The Terrifying Reason GBU-43 Is Called The ‘Mother Of All Bombs’

by
Ramsha Sadiq Khan
The 21,600-pound weapon, developed over a decade ago, had never been used in combat due to concerns of massive civilian casualties – until now.

Massive Ordnance Air Blast

President Donald Trump finally fulfilled his campaign promise to “bomb the sh**” out of Islamic State by authorizing the United States military to drop the largest non-nuclear weapon in its arsenal  near suspected ISIS tunnels in Afghanistan’s Nangarhar province.

The GBU-43, or the Massive Ordnance Air Blast Bomb – also known as the “Mother of all bombs,” is a 21,600-pound weapon, which was  first designed in 2002 by Air Force Research Laboratory  and publicly tested in the days leading up to the 2003 Iraq invasion.

However, despite developing it over a decade ago, the U.S. never used it in combat due to concerns of massive civilian casualties – until now.

“Although the MOAB weapon leaves a large footprint, it is discriminate and requires a deliberate launching toward the target,” stated Pentagon in its 2003 review of the legality of using the MOAB. “It is expected that the weapon will have a substantial psychological effect on those who witness its use.”

The Department of Defense also released a video showing the exact moment the MOAB detonated above the suspected network of tunnels and caves, reportedly killing up to 36 Islamic State militants.

The number of civilian causalities is yet unknown.

Here is what you need to know about the GBU-43 – and why it is rightfully called the “Mother of all bombs.”

How Big Is It?

  • It weighs in at roughly 10,000 kilograms
  • It is 10 meters long and one meter wide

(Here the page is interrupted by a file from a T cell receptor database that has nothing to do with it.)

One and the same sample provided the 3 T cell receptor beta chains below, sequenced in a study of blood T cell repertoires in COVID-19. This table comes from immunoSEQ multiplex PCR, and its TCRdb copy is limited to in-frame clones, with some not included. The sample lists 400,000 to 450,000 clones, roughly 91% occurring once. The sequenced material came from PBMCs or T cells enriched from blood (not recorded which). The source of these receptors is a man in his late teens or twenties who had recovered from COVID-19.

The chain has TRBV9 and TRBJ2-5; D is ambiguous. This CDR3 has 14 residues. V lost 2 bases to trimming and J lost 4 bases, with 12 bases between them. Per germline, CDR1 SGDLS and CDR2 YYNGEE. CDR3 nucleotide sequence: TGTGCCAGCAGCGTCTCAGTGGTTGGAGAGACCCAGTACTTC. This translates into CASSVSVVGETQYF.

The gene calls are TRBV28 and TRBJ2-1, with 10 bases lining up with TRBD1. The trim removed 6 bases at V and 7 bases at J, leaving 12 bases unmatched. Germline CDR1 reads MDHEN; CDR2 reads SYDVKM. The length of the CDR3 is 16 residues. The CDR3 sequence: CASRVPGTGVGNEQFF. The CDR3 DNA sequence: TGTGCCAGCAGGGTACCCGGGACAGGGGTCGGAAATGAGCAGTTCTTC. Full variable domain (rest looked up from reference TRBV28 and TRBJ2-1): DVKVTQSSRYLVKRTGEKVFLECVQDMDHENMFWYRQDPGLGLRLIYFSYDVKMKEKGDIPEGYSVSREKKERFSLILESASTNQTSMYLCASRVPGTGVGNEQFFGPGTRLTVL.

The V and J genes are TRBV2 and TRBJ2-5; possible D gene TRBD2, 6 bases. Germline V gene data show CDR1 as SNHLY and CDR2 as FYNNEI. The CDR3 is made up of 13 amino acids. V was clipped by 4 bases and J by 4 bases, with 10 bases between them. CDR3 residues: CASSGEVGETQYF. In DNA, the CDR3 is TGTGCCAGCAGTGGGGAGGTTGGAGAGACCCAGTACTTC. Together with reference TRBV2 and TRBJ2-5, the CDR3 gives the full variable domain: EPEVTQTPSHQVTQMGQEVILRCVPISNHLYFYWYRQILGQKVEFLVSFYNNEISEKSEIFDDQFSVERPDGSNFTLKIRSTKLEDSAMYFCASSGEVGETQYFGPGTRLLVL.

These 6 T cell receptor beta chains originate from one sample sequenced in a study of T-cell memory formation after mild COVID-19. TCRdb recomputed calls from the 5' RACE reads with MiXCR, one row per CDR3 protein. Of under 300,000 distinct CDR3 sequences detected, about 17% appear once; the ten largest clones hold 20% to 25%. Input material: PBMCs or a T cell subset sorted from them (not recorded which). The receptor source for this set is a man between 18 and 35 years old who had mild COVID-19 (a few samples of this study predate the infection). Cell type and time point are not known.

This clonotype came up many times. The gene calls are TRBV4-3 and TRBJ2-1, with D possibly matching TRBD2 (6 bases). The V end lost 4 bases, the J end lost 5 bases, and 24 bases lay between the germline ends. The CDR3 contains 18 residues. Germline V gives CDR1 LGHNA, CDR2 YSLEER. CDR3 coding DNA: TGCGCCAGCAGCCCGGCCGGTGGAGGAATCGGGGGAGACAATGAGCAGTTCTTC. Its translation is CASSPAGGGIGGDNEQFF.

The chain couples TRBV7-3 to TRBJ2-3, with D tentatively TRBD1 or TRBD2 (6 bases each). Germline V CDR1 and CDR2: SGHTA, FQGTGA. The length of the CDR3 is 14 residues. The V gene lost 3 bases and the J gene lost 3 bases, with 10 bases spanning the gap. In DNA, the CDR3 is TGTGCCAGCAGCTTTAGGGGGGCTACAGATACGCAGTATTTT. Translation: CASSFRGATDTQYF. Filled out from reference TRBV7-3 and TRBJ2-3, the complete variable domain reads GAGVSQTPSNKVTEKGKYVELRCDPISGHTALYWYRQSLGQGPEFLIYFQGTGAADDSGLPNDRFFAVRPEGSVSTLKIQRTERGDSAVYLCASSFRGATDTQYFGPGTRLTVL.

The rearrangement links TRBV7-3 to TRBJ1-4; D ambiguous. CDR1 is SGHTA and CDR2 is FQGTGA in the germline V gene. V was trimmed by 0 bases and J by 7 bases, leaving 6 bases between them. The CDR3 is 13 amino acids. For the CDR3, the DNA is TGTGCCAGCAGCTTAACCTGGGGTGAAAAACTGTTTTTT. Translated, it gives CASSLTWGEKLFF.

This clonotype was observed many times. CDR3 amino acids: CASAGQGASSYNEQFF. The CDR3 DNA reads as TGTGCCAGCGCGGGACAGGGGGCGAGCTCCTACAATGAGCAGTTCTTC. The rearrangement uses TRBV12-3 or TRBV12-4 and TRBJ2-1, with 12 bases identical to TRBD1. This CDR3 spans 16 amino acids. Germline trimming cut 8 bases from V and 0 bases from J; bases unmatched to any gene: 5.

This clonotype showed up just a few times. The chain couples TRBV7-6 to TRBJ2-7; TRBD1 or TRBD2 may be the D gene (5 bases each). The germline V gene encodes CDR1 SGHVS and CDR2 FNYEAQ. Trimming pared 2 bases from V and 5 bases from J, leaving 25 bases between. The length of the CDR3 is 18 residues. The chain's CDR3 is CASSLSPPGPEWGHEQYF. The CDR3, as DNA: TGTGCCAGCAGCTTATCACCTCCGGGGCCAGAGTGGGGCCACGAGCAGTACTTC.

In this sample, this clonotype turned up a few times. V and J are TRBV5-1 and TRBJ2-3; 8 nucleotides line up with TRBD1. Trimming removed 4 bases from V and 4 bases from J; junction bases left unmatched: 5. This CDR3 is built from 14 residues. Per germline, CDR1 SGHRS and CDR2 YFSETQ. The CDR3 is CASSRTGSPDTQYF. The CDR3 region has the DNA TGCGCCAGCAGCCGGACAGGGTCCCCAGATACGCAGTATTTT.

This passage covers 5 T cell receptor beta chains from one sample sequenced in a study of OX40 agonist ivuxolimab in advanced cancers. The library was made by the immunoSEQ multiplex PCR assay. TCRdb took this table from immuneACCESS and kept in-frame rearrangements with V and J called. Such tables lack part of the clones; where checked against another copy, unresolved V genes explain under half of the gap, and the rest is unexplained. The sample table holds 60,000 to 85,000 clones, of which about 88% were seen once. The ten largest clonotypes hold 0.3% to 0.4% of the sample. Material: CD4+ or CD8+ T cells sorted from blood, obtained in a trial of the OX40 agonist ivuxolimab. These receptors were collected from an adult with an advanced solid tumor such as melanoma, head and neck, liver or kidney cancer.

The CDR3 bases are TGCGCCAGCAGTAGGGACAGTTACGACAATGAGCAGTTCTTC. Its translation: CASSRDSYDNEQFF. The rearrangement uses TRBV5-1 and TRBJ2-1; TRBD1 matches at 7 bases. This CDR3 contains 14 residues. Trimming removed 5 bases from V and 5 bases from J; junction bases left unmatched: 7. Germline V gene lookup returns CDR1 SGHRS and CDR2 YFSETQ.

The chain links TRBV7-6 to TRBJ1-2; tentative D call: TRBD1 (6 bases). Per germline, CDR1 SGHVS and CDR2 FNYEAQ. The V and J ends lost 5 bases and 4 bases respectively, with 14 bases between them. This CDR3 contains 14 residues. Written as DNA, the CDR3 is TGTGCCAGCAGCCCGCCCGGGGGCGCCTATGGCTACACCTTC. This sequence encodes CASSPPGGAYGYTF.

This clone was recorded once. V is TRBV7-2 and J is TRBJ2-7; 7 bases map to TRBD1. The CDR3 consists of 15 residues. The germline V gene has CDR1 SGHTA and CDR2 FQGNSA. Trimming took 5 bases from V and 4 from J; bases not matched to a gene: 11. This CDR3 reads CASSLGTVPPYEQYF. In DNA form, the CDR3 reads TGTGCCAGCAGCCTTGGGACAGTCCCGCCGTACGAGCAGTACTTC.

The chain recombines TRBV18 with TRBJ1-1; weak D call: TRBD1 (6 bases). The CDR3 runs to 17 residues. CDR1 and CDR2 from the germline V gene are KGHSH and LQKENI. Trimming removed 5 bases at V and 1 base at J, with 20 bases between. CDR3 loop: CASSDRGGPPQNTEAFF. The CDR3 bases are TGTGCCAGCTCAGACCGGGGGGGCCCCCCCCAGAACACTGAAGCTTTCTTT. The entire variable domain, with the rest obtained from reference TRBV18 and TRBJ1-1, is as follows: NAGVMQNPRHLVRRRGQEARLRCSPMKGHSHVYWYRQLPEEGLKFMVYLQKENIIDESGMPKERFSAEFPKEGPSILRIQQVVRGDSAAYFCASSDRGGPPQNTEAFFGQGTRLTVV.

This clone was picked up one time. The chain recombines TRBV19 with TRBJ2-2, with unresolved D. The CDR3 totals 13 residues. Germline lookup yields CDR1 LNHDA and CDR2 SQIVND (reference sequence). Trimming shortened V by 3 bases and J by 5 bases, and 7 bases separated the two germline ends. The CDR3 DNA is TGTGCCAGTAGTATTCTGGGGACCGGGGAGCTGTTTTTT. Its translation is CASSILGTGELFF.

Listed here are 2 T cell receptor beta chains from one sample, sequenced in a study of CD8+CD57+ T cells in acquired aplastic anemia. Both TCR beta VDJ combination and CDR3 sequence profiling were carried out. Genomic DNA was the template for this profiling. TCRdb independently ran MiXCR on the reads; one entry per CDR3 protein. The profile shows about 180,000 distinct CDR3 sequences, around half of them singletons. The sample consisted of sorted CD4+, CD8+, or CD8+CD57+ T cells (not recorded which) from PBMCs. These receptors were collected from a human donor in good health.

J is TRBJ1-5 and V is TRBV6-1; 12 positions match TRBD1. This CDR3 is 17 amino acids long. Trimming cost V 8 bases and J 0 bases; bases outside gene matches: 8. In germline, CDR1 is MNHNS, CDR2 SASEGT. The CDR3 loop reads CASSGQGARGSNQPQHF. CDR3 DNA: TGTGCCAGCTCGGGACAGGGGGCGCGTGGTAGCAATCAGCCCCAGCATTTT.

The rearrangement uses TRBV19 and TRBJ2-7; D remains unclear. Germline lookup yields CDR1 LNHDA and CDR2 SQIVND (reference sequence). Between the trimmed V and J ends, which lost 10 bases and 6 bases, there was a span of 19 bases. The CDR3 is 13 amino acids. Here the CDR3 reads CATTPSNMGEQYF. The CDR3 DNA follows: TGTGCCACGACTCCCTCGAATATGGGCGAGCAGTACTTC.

• It packs 8,000 kilograms of explosives. In comparison, the average weight of most deployed conventional bombs is roughly 250 kilograms.
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How Much Damage Does Is Cause?

Since it is an “air burst weapon,” its destructive range is much larger than weapons that explode on impact with the ground.

“What it does is basically suck out all of the oxygen and lights the air on fire,” Bill Roggio from the Foundation for Defense of Democracies think tank told the Air Force Times. “It’s a way to get into areas where conventional bombs can’t reach.”

As soon as the bomb detonates, a massive fireball incinerates and vaporizes anything within 30 feet radius, forcing all the oxygen out of the air – and in this particular case, a complex network of tunnels – literally suffocating humans in the affected area as their lungs implode.

The highly complex explosives would then cause the ground to collapse.

The shockwave that would radiate outwards at the speed of sound for up to a mile would batter internal organs and leave many within two miles radius of the blast without their hearing. The sheer force would not only cause huge blunt force trauma injuries to humans, but would also level everything caught in its path – including buildings and trees.

“It’s got a huge blast radius. I mean, it’s beyond huge,” Marc Garlasco, a former senior Pentagon official, told The Intercept. “I’m sure the collateral damage estimate is going to be fairly extensive. And you’re not talking about just blast, and people within that blast, you have to consider secondary and tertiary effects of use of the weapon. So looking at things like: How does that affect the water supply to people? Is it going to destroy power within the area?”

As for those who survived or were lucky enough to not be in the radius of the explosion, they would battle the psychological scars for a very long time, because that terrifying sight of the giant mushroom cloud is not going to be easy to forget.

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